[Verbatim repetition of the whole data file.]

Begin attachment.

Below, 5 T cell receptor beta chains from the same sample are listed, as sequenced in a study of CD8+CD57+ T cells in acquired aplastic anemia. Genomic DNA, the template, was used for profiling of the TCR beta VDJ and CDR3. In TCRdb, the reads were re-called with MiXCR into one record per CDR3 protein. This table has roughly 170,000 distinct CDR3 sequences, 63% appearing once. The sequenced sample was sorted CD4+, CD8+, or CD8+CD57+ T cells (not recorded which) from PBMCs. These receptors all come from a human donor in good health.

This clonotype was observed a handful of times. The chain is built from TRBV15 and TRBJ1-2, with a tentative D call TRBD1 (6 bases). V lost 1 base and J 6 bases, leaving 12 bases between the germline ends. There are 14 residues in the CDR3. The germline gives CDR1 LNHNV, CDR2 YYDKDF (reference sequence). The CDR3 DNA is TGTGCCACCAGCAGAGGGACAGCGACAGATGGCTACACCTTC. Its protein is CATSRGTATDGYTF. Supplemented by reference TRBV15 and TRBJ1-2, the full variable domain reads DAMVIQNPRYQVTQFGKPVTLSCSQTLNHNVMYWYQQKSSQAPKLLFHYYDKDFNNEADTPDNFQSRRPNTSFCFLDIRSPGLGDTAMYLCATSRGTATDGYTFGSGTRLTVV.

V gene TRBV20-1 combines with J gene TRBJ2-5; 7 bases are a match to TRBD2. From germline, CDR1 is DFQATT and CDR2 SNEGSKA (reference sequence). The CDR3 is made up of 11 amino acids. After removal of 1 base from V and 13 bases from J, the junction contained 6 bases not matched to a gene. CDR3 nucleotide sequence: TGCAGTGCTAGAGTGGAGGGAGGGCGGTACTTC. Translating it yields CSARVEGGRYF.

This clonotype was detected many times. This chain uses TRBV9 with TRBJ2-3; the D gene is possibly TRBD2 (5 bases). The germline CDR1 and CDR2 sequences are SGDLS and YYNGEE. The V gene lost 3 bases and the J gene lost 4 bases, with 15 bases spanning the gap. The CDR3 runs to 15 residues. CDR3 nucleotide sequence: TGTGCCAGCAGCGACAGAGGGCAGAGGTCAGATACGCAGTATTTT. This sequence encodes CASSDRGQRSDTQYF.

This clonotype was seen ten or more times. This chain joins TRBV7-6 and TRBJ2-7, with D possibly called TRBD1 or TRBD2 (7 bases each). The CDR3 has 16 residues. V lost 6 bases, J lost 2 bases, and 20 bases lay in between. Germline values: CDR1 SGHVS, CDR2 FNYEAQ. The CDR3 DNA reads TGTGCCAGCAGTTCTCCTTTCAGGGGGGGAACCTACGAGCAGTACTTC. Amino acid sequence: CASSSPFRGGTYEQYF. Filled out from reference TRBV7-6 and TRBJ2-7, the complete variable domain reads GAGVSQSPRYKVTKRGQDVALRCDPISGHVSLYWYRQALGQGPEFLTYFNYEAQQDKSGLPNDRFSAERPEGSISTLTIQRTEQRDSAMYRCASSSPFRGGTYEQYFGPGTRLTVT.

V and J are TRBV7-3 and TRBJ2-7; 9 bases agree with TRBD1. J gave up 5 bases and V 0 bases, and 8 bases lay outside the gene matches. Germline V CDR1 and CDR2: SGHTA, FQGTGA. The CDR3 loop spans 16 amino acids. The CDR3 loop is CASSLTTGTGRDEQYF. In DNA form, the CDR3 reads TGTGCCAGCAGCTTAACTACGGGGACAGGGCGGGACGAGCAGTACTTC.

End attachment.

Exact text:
Below, 5 T cell receptor beta chains from the same sample are listed, as sequenced in a study of CD8+CD57+ T cells in acquired aplastic anemia. Genomic DNA, the template, was used for profiling of the TCR beta VDJ and CDR3. In TCRdb, the reads were re-called with MiXCR into one record per CDR3 protein. This table has roughly 170,000 distinct CDR3 sequences, 63% appearing once. The sequenced sample was sorted CD4+, CD8+, or CD8+CD57+ T cells (not recorded which) from PBMCs. These receptors all come from a human donor in good health.

This clonotype was observed a handful of times. The chain is built from TRBV15 and TRBJ1-2, with a tentative D call TRBD1 (6 bases). V lost 1 base and J 6 bases, leaving 12 bases between the germline ends. There are 14 residues in the CDR3. The germline gives CDR1 LNHNV, CDR2 YYDKDF (reference sequence). The CDR3 DNA is TGTGCCACCAGCAGAGGGACAGCGACAGATGGCTACACCTTC. Its protein is CATSRGTATDGYTF. Supplemented by reference TRBV15 and TRBJ1-2, the full variable domain reads DAMVIQNPRYQVTQFGKPVTLSCSQTLNHNVMYWYQQKSSQAPKLLFHYYDKDFNNEADTPDNFQSRRPNTSFCFLDIRSPGLGDTAMYLCATSRGTATDGYTFGSGTRLTVV.

V gene TRBV20-1 combines with J gene TRBJ2-5; 7 bases are a match to TRBD2. From germline, CDR1 is DFQATT and CDR2 SNEGSKA (reference sequence). The CDR3 is made up of 11 amino acids. After removal of 1 base from V and 13 bases from J, the junction contained 6 bases not matched to a gene. CDR3 nucleotide sequence: TGCAGTGCTAGAGTGGAGGGAGGGCGGTACTTC. Translating it yields CSARVEGGRYF.

This clonotype was detected many times. This chain uses TRBV9 with TRBJ2-3; the D gene is possibly TRBD2 (5 bases). The germline CDR1 and CDR2 sequences are SGDLS and YYNGEE. The V gene lost 3 bases and the J gene lost 4 bases, with 15 bases spanning the gap. The CDR3 runs to 15 residues. CDR3 nucleotide sequence: TGTGCCAGCAGCGACAGAGGGCAGAGGTCAGATACGCAGTATTTT. This sequence encodes CASSDRGQRSDTQYF.

This clonotype was seen ten or more times. This chain joins TRBV7-6 and TRBJ2-7, with D possibly called TRBD1 or TRBD2 (7 bases each). The CDR3 has 16 residues. V lost 6 bases, J lost 2 bases, and 20 bases lay in between. Germline values: CDR1 SGHVS, CDR2 FNYEAQ. The CDR3 DNA reads TGTGCCAGCAGTTCTCCTTTCAGGGGGGGAACCTACGAGCAGTACTTC. Amino acid sequence: CASSSPFRGGTYEQYF. Filled out from reference TRBV7-6 and TRBJ2-7, the complete variable domain reads GAGVSQSPRYKVTKRGQDVALRCDPISGHVSLYWYRQALGQGPEFLTYFNYEAQQDKSGLPNDRFSAERPEGSISTLTIQRTEQRDSAMYRCASSSPFRGGTYEQYFGPGTRLTVT.

V and J are TRBV7-3 and TRBJ2-7; 9 bases agree with TRBD1. J gave up 5 bases and V 0 bases, and 8 bases lay outside the gene matches. Germline V CDR1 and CDR2: SGHTA, FQGTGA. The CDR3 loop spans 16 amino acids. The CDR3 loop is CASSLTTGTGRDEQYF. In DNA form, the CDR3 reads TGTGCCAGCAGCTTAACTACGGGGACAGGGCGGGACGAGCAGTACTTC.